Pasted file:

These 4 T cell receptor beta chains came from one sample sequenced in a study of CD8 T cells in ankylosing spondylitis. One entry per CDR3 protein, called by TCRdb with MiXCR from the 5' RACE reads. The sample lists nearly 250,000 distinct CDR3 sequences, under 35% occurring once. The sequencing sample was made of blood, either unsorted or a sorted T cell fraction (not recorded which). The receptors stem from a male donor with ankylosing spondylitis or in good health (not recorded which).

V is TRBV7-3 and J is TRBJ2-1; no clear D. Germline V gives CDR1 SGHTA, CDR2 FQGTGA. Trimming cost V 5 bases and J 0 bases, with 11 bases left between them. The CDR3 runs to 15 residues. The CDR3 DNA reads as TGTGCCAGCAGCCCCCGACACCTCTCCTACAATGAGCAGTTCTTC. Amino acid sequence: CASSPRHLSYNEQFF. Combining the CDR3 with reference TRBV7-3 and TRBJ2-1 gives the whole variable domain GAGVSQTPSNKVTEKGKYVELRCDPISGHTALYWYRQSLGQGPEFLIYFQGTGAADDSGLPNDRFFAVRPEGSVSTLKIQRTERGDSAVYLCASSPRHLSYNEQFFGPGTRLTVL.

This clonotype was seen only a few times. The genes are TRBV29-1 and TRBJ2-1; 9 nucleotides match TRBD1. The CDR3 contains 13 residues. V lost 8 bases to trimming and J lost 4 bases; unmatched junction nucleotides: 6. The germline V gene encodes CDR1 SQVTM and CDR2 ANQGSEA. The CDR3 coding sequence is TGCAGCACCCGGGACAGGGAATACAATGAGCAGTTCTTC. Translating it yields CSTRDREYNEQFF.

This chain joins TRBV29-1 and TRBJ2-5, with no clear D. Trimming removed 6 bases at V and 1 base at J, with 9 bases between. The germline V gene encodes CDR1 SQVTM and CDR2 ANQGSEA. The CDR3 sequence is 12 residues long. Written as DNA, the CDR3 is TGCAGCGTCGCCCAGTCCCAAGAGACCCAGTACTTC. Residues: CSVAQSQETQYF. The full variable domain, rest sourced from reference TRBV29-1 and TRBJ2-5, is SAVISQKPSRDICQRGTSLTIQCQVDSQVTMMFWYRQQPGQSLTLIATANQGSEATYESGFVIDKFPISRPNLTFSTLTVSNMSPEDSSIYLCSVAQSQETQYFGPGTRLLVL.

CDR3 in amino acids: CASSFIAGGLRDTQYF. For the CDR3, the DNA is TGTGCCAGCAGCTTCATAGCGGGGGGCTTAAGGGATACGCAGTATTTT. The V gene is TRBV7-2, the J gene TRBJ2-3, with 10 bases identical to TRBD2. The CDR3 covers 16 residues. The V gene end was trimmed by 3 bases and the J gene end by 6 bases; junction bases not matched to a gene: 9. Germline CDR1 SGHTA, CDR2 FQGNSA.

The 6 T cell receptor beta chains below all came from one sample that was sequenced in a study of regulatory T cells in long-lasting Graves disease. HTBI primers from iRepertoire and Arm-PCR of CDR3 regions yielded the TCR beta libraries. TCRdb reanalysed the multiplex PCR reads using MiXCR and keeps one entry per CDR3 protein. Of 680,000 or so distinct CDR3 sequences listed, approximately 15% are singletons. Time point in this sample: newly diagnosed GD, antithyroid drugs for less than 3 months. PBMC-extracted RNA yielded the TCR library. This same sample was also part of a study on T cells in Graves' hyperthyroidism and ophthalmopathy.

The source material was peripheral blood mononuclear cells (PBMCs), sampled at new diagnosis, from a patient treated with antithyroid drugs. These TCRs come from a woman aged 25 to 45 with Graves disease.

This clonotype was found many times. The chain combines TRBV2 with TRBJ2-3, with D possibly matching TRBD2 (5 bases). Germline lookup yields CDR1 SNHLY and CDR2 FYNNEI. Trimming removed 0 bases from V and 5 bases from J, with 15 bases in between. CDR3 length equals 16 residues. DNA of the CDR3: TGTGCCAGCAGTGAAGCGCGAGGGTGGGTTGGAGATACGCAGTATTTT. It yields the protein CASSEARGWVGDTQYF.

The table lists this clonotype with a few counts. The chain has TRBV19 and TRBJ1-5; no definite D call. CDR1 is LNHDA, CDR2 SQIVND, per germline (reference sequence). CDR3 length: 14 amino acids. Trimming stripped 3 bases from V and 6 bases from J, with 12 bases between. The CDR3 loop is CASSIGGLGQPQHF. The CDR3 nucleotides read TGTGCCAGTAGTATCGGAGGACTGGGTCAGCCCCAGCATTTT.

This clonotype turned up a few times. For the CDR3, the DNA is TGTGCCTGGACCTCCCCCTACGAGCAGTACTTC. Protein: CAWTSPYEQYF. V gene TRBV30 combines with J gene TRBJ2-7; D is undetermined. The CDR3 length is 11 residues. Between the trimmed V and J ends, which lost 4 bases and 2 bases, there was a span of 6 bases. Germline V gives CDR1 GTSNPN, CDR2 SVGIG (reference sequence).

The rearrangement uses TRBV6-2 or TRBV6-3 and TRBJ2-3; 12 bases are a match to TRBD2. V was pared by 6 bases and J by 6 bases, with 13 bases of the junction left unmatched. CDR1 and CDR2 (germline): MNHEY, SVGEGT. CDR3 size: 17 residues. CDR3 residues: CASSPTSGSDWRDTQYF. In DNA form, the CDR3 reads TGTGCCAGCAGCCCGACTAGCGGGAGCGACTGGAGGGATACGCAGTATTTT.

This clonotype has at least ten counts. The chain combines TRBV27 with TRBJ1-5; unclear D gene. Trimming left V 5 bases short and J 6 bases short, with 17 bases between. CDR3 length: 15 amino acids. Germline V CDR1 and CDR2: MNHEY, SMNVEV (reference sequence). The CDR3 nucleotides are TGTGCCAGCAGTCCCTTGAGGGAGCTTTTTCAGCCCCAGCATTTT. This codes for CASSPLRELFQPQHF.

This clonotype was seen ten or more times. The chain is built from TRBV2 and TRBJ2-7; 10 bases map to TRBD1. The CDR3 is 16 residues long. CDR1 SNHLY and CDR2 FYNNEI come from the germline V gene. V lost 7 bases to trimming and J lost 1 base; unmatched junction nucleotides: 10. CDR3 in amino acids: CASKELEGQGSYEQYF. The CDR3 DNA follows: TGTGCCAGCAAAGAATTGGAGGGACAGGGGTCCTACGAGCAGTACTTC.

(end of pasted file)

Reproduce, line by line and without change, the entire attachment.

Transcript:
These 4 T cell receptor beta chains came from one sample sequenced in a study of CD8 T cells in ankylosing spondylitis. One entry per CDR3 protein, called by TCRdb with MiXCR from the 5' RACE reads. The sample lists nearly 250,000 distinct CDR3 sequences, under 35% occurring once. The sequencing sample was made of blood, either unsorted or a sorted T cell fraction (not recorded which). The receptors stem from a male donor with ankylosing spondylitis or in good health (not recorded which).

V is TRBV7-3 and J is TRBJ2-1; no clear D. Germline V gives CDR1 SGHTA, CDR2 FQGTGA. Trimming cost V 5 bases and J 0 bases, with 11 bases left between them. The CDR3 runs to 15 residues. The CDR3 DNA reads as TGTGCCAGCAGCCCCCGACACCTCTCCTACAATGAGCAGTTCTTC. Amino acid sequence: CASSPRHLSYNEQFF. Combining the CDR3 with reference TRBV7-3 and TRBJ2-1 gives the whole variable domain GAGVSQTPSNKVTEKGKYVELRCDPISGHTALYWYRQSLGQGPEFLIYFQGTGAADDSGLPNDRFFAVRPEGSVSTLKIQRTERGDSAVYLCASSPRHLSYNEQFFGPGTRLTVL.

This clonotype was seen only a few times. The genes are TRBV29-1 and TRBJ2-1; 9 nucleotides match TRBD1. The CDR3 contains 13 residues. V lost 8 bases to trimming and J lost 4 bases; unmatched junction nucleotides: 6. The germline V gene encodes CDR1 SQVTM and CDR2 ANQGSEA. The CDR3 coding sequence is TGCAGCACCCGGGACAGGGAATACAATGAGCAGTTCTTC. Translating it yields CSTRDREYNEQFF.

This chain joins TRBV29-1 and TRBJ2-5, with no clear D. Trimming removed 6 bases at V and 1 base at J, with 9 bases between. The germline V gene encodes CDR1 SQVTM and CDR2 ANQGSEA. The CDR3 sequence is 12 residues long. Written as DNA, the CDR3 is TGCAGCGTCGCCCAGTCCCAAGAGACCCAGTACTTC. Residues: CSVAQSQETQYF. The full variable domain, rest sourced from reference TRBV29-1 and TRBJ2-5, is SAVISQKPSRDICQRGTSLTIQCQVDSQVTMMFWYRQQPGQSLTLIATANQGSEATYESGFVIDKFPISRPNLTFSTLTVSNMSPEDSSIYLCSVAQSQETQYFGPGTRLLVL.

CDR3 in amino acids: CASSFIAGGLRDTQYF. For the CDR3, the DNA is TGTGCCAGCAGCTTCATAGCGGGGGGCTTAAGGGATACGCAGTATTTT. The V gene is TRBV7-2, the J gene TRBJ2-3, with 10 bases identical to TRBD2. The CDR3 covers 16 residues. The V gene end was trimmed by 3 bases and the J gene end by 6 bases; junction bases not matched to a gene: 9. Germline CDR1 SGHTA, CDR2 FQGNSA.

The 6 T cell receptor beta chains below all came from one sample that was sequenced in a study of regulatory T cells in long-lasting Graves disease. HTBI primers from iRepertoire and Arm-PCR of CDR3 regions yielded the TCR beta libraries. TCRdb reanalysed the multiplex PCR reads using MiXCR and keeps one entry per CDR3 protein. Of 680,000 or so distinct CDR3 sequences listed, approximately 15% are singletons. Time point in this sample: newly diagnosed GD, antithyroid drugs for less than 3 months. PBMC-extracted RNA yielded the TCR library. This same sample was also part of a study on T cells in Graves' hyperthyroidism and ophthalmopathy.

The source material was peripheral blood mononuclear cells (PBMCs), sampled at new diagnosis, from a patient treated with antithyroid drugs. These TCRs come from a woman aged 25 to 45 with Graves disease.

This clonotype was found many times. The chain combines TRBV2 with TRBJ2-3, with D possibly matching TRBD2 (5 bases). Germline lookup yields CDR1 SNHLY and CDR2 FYNNEI. Trimming removed 0 bases from V and 5 bases from J, with 15 bases in between. CDR3 length equals 16 residues. DNA of the CDR3: TGTGCCAGCAGTGAAGCGCGAGGGTGGGTTGGAGATACGCAGTATTTT. It yields the protein CASSEARGWVGDTQYF.

The table lists this clonotype with a few counts. The chain has TRBV19 and TRBJ1-5; no definite D call. CDR1 is LNHDA, CDR2 SQIVND, per germline (reference sequence). CDR3 length: 14 amino acids. Trimming stripped 3 bases from V and 6 bases from J, with 12 bases between. The CDR3 loop is CASSIGGLGQPQHF. The CDR3 nucleotides read TGTGCCAGTAGTATCGGAGGACTGGGTCAGCCCCAGCATTTT.

This clonotype turned up a few times. For the CDR3, the DNA is TGTGCCTGGACCTCCCCCTACGAGCAGTACTTC. Protein: CAWTSPYEQYF. V gene TRBV30 combines with J gene TRBJ2-7; D is undetermined. The CDR3 length is 11 residues. Between the trimmed V and J ends, which lost 4 bases and 2 bases, there was a span of 6 bases. Germline V gives CDR1 GTSNPN, CDR2 SVGIG (reference sequence).

The rearrangement uses TRBV6-2 or TRBV6-3 and TRBJ2-3; 12 bases are a match to TRBD2. V was pared by 6 bases and J by 6 bases, with 13 bases of the junction left unmatched. CDR1 and CDR2 (germline): MNHEY, SVGEGT. CDR3 size: 17 residues. CDR3 residues: CASSPTSGSDWRDTQYF. In DNA form, the CDR3 reads TGTGCCAGCAGCCCGACTAGCGGGAGCGACTGGAGGGATACGCAGTATTTT.

This clonotype has at least ten counts. The chain combines TRBV27 with TRBJ1-5; unclear D gene. Trimming left V 5 bases short and J 6 bases short, with 17 bases between. CDR3 length: 15 amino acids. Germline V CDR1 and CDR2: MNHEY, SMNVEV (reference sequence). The CDR3 nucleotides are TGTGCCAGCAGTCCCTTGAGGGAGCTTTTTCAGCCCCAGCATTTT. This codes for CASSPLRELFQPQHF.

This clonotype was seen ten or more times. The chain is built from TRBV2 and TRBJ2-7; 10 bases map to TRBD1. The CDR3 is 16 residues long. CDR1 SNHLY and CDR2 FYNNEI come from the germline V gene. V lost 7 bases to trimming and J lost 1 base; unmatched junction nucleotides: 10. CDR3 in amino acids: CASKELEGQGSYEQYF. The CDR3 DNA follows: TGTGCCAGCAAAGAATTGGAGGGACAGGGGTCCTACGAGCAGTACTTC.